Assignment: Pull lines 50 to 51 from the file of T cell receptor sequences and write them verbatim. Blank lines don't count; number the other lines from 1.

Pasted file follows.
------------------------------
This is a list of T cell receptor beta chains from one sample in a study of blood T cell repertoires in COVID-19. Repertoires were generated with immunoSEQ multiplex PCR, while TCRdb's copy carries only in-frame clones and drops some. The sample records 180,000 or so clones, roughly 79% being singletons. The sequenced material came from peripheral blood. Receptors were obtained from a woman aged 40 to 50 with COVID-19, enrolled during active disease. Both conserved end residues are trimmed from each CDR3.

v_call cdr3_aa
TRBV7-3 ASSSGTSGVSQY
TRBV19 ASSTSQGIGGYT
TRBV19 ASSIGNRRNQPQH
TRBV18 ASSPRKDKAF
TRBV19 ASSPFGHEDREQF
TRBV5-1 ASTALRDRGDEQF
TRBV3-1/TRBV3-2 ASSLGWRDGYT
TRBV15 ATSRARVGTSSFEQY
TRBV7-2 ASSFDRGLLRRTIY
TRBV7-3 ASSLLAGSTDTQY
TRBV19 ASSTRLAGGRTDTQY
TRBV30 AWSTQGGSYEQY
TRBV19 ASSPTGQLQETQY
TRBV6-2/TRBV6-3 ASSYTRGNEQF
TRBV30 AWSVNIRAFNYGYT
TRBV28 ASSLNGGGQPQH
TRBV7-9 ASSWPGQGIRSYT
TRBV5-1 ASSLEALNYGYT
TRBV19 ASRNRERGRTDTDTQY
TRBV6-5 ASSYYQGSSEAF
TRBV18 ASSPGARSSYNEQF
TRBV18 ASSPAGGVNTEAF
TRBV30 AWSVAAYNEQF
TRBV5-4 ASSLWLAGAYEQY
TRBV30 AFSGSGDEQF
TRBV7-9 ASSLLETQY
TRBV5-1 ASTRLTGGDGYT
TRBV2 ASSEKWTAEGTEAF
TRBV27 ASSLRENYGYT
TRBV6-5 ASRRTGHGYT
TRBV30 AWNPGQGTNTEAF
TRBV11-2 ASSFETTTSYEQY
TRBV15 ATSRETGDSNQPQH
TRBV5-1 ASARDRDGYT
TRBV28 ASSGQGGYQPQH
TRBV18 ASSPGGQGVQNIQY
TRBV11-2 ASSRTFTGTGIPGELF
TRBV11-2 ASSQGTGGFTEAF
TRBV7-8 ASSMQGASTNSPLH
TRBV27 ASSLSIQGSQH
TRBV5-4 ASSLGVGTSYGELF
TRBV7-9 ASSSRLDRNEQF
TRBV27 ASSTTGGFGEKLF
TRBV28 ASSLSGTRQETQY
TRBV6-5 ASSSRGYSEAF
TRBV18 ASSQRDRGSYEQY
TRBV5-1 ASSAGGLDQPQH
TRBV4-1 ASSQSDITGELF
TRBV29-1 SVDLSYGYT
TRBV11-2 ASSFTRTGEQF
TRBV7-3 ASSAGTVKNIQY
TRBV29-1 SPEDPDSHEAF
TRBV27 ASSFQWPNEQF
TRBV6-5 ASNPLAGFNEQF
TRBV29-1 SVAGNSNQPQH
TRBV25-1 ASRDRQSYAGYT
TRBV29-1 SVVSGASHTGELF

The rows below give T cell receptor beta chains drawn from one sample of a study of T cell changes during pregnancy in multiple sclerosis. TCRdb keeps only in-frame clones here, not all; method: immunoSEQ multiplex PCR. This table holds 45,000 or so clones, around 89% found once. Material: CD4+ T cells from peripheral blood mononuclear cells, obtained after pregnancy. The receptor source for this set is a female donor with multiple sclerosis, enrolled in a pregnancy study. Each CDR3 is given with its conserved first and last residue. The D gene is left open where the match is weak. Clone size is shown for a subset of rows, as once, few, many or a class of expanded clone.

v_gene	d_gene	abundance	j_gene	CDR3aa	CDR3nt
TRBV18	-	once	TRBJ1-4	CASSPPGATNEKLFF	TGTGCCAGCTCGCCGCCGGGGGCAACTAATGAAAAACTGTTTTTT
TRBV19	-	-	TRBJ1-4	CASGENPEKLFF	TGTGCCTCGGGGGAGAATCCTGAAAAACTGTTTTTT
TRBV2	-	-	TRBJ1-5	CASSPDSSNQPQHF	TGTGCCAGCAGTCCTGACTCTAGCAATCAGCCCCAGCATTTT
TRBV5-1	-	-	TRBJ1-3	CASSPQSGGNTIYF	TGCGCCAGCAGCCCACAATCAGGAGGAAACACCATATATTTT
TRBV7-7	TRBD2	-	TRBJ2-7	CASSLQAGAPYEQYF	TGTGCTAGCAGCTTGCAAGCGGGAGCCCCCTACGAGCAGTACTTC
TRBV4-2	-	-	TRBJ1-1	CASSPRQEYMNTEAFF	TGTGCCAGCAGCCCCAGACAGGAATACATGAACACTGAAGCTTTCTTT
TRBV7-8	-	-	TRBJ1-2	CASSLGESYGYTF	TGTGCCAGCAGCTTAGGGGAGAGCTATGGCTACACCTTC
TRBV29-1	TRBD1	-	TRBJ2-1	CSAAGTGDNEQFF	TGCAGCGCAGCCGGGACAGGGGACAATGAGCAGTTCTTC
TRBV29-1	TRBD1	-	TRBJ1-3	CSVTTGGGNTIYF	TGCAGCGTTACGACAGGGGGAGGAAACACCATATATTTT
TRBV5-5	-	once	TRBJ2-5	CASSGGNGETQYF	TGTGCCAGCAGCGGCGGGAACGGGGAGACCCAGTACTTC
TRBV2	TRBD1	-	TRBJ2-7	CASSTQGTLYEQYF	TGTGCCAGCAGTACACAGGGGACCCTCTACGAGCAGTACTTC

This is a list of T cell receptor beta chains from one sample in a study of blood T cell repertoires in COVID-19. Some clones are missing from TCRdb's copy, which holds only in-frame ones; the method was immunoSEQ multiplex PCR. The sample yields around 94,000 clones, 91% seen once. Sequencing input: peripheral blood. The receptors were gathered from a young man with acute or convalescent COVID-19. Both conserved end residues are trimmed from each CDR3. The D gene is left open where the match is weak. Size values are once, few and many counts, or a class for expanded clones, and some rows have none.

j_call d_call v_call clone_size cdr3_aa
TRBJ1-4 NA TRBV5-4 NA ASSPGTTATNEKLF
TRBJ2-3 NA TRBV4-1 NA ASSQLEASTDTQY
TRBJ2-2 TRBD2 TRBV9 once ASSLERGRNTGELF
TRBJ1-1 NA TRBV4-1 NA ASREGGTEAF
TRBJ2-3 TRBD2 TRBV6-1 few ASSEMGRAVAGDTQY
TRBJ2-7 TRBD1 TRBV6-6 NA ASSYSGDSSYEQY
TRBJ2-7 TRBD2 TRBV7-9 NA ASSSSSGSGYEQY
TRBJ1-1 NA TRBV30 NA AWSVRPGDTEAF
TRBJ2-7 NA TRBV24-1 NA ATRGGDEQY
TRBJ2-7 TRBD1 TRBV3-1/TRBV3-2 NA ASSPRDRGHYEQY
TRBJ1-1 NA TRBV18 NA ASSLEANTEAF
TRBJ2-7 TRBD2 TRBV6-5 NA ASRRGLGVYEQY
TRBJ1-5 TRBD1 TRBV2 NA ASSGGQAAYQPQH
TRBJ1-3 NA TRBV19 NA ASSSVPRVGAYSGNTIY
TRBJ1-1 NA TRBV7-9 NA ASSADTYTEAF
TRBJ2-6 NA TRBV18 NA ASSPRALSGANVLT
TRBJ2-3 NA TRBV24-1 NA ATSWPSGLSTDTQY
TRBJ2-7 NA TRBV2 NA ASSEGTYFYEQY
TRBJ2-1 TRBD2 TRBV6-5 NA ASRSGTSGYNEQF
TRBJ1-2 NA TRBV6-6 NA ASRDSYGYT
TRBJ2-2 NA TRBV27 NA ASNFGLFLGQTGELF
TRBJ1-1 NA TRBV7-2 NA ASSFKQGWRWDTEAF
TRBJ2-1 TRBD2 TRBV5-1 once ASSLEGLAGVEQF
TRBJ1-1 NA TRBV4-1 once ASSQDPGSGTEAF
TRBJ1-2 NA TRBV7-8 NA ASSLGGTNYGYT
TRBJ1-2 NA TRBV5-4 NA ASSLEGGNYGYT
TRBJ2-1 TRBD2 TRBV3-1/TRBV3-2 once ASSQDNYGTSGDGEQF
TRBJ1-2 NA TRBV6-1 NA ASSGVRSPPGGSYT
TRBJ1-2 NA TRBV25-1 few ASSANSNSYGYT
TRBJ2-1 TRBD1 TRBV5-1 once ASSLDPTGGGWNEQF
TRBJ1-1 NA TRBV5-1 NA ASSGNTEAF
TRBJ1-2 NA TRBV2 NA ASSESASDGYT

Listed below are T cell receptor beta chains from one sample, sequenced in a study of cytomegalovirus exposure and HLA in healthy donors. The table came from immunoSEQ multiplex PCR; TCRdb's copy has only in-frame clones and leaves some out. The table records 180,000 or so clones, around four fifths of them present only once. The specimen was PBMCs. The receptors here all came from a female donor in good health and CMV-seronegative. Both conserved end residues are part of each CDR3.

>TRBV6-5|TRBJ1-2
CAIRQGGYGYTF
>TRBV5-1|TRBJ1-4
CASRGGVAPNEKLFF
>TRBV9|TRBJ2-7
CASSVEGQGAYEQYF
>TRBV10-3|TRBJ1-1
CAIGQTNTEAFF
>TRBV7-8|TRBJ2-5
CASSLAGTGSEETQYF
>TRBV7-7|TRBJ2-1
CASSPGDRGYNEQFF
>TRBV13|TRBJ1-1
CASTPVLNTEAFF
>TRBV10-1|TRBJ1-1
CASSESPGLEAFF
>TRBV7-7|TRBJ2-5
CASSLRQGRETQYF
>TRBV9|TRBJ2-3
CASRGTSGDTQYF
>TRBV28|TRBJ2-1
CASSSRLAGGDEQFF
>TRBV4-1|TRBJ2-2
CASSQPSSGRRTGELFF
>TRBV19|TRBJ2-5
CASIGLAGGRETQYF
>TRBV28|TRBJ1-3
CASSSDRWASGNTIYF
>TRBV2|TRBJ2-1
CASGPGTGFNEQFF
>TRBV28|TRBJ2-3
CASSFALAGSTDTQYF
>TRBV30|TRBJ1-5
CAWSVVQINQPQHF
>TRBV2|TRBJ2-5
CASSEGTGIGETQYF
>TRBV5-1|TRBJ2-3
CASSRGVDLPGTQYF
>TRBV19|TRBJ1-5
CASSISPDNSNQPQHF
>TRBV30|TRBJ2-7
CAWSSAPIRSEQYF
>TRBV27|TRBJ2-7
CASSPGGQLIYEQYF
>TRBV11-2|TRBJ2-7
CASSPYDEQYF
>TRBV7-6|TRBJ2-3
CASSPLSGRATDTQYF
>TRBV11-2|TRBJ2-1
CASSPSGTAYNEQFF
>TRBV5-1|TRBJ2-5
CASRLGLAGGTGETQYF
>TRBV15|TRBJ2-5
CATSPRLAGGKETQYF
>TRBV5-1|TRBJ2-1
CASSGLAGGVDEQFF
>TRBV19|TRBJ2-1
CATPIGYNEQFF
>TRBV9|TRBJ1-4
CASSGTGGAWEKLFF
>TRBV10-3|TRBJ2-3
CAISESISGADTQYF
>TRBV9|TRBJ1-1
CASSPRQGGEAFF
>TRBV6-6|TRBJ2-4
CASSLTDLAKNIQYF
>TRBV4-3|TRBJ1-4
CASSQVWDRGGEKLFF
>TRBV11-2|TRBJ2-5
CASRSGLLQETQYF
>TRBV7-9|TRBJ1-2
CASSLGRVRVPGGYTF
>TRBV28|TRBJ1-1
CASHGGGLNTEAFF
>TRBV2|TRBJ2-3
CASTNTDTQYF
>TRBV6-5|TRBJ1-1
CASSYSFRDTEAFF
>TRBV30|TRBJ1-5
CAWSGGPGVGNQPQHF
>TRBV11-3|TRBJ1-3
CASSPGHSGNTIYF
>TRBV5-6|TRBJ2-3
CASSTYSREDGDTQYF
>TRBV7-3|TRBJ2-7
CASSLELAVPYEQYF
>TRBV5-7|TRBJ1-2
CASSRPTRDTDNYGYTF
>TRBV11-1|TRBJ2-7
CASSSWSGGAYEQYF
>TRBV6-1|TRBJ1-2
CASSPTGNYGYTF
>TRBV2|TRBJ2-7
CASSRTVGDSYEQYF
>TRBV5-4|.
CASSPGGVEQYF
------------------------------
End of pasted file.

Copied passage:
TRBV4-1 ASSQSDITGELF
TRBV29-1 SVDLSYGYT